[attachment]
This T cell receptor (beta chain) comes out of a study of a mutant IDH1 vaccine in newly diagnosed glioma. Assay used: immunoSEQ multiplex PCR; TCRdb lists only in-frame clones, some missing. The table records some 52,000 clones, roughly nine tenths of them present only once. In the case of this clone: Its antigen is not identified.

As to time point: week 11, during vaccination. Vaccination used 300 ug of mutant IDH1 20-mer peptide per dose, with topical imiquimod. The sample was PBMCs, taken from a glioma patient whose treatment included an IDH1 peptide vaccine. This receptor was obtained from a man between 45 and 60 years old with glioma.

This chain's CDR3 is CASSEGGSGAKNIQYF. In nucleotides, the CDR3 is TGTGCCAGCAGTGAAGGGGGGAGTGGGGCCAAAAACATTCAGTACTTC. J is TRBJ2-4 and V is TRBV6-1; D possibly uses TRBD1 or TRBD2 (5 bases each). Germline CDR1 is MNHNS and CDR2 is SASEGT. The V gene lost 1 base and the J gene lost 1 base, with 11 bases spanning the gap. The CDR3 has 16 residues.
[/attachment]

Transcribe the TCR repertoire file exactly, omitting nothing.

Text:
This T cell receptor (beta chain) comes out of a study of a mutant IDH1 vaccine in newly diagnosed glioma. Assay used: immunoSEQ multiplex PCR; TCRdb lists only in-frame clones, some missing. The table records some 52,000 clones, roughly nine tenths of them present only once. In the case of this clone: Its antigen is not identified.

As to time point: week 11, during vaccination. Vaccination used 300 ug of mutant IDH1 20-mer peptide per dose, with topical imiquimod. The sample was PBMCs, taken from a glioma patient whose treatment included an IDH1 peptide vaccine. This receptor was obtained from a man between 45 and 60 years old with glioma.

This chain's CDR3 is CASSEGGSGAKNIQYF. In nucleotides, the CDR3 is TGTGCCAGCAGTGAAGGGGGGAGTGGGGCCAAAAACATTCAGTACTTC. J is TRBJ2-4 and V is TRBV6-1; D possibly uses TRBD1 or TRBD2 (5 bases each). Germline CDR1 is MNHNS and CDR2 is SASEGT. The V gene lost 1 base and the J gene lost 1 base, with 11 bases spanning the gap. The CDR3 has 16 residues.